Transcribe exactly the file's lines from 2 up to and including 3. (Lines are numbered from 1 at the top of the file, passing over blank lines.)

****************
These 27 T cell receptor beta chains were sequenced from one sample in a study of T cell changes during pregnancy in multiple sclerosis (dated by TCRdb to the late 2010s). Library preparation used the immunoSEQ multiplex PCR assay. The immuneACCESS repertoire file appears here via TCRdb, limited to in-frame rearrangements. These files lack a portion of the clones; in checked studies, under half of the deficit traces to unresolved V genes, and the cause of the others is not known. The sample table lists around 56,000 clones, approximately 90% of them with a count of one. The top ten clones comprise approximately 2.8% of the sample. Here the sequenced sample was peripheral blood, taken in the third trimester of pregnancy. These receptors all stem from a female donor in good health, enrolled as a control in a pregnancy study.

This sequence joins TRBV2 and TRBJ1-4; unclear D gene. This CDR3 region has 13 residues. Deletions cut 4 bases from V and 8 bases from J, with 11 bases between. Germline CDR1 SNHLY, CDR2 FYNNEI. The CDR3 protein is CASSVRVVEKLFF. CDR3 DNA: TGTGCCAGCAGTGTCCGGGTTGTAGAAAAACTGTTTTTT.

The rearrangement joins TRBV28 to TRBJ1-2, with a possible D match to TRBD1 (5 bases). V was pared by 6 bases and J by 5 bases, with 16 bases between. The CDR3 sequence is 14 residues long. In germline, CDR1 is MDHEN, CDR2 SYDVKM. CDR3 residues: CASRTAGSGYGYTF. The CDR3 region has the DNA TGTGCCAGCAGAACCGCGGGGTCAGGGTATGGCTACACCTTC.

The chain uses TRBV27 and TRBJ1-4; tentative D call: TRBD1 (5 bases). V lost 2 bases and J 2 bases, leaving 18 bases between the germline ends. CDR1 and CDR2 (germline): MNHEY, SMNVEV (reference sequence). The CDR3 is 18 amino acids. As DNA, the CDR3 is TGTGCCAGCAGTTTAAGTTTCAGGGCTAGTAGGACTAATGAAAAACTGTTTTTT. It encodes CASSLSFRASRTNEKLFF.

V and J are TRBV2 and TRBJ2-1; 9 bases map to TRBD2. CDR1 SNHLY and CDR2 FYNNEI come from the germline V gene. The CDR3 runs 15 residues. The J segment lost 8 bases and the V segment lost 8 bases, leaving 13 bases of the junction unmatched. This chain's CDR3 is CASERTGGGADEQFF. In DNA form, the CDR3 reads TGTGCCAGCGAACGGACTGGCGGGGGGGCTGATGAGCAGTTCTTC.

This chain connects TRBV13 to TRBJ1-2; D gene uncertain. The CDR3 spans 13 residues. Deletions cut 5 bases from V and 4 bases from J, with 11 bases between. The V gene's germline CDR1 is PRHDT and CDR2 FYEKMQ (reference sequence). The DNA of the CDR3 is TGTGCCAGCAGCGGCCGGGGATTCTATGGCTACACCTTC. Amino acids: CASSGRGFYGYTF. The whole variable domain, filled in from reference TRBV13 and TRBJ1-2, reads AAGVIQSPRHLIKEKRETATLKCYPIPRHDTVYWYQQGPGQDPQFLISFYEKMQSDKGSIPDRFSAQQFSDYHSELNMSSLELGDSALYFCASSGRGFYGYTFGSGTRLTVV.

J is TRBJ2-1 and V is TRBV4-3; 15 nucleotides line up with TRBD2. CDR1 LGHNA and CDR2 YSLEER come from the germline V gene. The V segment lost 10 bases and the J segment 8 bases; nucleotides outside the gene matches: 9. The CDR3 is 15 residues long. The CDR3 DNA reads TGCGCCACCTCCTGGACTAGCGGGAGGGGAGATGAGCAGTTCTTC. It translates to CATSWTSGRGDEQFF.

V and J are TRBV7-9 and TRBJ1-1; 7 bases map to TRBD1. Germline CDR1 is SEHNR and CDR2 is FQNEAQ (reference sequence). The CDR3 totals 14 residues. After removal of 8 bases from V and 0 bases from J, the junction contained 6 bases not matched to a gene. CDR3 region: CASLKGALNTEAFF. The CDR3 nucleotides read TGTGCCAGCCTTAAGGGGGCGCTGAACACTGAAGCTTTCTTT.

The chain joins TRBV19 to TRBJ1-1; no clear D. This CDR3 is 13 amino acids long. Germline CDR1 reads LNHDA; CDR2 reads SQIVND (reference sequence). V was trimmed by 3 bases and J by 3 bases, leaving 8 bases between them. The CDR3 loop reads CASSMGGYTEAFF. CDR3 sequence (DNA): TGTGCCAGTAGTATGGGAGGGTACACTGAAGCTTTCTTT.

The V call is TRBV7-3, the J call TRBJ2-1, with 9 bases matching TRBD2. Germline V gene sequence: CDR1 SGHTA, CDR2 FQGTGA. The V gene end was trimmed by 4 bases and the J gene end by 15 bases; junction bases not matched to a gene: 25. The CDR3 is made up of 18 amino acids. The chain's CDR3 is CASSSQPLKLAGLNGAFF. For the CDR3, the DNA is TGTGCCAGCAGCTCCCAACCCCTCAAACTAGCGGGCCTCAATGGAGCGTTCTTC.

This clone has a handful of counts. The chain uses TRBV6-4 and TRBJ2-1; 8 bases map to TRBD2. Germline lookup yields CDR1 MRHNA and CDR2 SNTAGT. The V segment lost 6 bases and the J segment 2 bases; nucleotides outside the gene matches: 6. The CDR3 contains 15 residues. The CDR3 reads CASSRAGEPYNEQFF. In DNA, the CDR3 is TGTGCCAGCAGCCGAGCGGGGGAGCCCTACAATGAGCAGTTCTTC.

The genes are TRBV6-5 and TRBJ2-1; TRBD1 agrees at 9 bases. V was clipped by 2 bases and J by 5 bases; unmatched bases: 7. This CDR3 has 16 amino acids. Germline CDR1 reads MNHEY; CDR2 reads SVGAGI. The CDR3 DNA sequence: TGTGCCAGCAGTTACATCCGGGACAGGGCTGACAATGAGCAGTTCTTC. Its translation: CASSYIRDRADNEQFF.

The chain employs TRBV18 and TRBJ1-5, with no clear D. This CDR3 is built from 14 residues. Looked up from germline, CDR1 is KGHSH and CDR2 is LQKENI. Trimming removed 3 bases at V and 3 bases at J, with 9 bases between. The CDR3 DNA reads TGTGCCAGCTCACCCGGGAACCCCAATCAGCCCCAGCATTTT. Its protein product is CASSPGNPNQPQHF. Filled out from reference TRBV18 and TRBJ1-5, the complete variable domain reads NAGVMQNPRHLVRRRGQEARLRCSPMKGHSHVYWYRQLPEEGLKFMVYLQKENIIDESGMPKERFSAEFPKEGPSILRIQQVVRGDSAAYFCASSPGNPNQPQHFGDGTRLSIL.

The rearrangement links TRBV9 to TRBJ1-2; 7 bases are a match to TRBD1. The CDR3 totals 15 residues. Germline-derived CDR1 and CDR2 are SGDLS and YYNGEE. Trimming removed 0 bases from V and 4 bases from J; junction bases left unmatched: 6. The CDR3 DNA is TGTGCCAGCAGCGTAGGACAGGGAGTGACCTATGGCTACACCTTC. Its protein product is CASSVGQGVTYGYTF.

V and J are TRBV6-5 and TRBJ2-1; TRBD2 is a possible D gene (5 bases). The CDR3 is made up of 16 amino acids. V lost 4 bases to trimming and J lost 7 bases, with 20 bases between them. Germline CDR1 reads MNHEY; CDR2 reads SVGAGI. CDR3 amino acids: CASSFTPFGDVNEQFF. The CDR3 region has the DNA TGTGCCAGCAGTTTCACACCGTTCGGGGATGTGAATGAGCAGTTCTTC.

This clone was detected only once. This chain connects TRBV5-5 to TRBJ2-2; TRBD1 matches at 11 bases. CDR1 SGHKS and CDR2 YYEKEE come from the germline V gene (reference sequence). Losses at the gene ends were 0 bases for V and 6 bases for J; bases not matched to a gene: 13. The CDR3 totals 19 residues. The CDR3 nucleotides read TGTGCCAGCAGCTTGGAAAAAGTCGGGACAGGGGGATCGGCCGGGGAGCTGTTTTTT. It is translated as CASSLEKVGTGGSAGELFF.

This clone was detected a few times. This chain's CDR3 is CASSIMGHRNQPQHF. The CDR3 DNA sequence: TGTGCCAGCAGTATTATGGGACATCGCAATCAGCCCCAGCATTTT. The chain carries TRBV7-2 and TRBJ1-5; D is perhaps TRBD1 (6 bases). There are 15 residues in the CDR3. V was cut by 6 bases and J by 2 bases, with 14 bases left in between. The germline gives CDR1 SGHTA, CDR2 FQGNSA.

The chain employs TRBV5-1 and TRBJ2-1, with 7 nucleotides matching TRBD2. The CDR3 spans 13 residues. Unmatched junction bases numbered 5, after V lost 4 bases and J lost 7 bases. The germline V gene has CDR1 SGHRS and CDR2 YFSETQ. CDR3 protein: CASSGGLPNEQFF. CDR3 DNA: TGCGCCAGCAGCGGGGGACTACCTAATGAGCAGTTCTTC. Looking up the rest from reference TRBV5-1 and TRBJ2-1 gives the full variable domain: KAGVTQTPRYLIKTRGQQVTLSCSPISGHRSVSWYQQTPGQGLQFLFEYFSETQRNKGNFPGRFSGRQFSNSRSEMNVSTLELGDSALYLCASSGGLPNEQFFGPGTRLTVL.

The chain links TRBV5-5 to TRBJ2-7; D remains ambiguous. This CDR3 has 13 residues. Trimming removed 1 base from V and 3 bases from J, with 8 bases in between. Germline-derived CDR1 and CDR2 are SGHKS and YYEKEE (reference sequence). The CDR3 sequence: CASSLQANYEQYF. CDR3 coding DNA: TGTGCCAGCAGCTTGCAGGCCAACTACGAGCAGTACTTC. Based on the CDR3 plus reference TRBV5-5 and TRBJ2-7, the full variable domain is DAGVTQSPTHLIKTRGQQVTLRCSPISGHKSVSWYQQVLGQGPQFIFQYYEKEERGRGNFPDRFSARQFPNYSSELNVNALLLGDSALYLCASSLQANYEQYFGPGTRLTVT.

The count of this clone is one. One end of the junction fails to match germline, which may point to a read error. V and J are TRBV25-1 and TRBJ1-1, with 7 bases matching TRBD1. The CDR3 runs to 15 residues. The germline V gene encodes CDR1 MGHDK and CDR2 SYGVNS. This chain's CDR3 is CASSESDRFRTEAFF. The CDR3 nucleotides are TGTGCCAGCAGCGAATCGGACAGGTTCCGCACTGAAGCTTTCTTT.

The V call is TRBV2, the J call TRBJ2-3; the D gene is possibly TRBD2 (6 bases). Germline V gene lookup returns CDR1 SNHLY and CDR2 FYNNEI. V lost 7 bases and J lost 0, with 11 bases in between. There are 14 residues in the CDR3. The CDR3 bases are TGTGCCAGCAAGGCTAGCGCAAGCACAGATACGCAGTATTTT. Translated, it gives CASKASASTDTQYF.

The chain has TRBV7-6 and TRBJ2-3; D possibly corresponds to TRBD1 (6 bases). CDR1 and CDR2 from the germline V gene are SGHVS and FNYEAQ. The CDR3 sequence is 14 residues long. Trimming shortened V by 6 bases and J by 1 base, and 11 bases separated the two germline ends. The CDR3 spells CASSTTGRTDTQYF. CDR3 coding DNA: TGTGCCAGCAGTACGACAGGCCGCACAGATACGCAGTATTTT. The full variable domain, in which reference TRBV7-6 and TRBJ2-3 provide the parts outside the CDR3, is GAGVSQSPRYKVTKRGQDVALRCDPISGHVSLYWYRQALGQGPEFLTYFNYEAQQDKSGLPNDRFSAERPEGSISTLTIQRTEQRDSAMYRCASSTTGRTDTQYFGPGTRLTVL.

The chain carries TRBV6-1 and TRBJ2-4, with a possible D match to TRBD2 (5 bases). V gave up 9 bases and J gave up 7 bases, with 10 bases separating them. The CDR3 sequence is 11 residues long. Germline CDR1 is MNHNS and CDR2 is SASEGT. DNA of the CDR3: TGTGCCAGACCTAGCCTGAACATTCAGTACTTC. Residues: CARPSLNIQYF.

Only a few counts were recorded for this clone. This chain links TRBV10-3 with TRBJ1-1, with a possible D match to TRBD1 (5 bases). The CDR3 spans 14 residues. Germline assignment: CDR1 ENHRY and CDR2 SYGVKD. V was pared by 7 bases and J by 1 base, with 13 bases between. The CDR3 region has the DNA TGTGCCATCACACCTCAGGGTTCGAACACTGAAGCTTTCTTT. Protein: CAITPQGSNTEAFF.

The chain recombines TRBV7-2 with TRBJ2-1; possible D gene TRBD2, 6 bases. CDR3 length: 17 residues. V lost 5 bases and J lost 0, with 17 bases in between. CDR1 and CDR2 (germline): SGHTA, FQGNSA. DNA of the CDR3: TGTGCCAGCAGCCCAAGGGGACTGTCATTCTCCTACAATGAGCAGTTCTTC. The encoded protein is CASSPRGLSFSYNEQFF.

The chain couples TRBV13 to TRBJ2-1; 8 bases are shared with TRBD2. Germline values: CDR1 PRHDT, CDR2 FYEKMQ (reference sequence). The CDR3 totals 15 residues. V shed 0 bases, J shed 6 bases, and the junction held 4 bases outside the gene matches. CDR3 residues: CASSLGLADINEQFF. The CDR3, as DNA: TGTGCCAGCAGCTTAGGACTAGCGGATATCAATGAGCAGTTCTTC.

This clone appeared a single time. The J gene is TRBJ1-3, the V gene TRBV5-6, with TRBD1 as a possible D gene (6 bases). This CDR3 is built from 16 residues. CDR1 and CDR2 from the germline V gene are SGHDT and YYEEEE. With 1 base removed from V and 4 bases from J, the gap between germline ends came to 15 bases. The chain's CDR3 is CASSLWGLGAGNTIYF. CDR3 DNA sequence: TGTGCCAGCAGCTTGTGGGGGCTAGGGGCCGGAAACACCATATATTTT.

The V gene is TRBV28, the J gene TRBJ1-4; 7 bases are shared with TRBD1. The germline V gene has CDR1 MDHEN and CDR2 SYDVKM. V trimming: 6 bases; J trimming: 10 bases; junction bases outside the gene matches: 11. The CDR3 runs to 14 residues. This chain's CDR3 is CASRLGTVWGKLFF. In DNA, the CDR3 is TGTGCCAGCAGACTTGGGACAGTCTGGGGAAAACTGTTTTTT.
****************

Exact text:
This sequence joins TRBV2 and TRBJ1-4; unclear D gene. This CDR3 region has 13 residues. Deletions cut 4 bases from V and 8 bases from J, with 11 bases between. Germline CDR1 SNHLY, CDR2 FYNNEI. The CDR3 protein is CASSVRVVEKLFF. CDR3 DNA: TGTGCCAGCAGTGTCCGGGTTGTAGAAAAACTGTTTTTT.

The rearrangement joins TRBV28 to TRBJ1-2, with a possible D match to TRBD1 (5 bases). V was pared by 6 bases and J by 5 bases, with 16 bases between. The CDR3 sequence is 14 residues long. In germline, CDR1 is MDHEN, CDR2 SYDVKM. CDR3 residues: CASRTAGSGYGYTF. The CDR3 region has the DNA TGTGCCAGCAGAACCGCGGGGTCAGGGTATGGCTACACCTTC.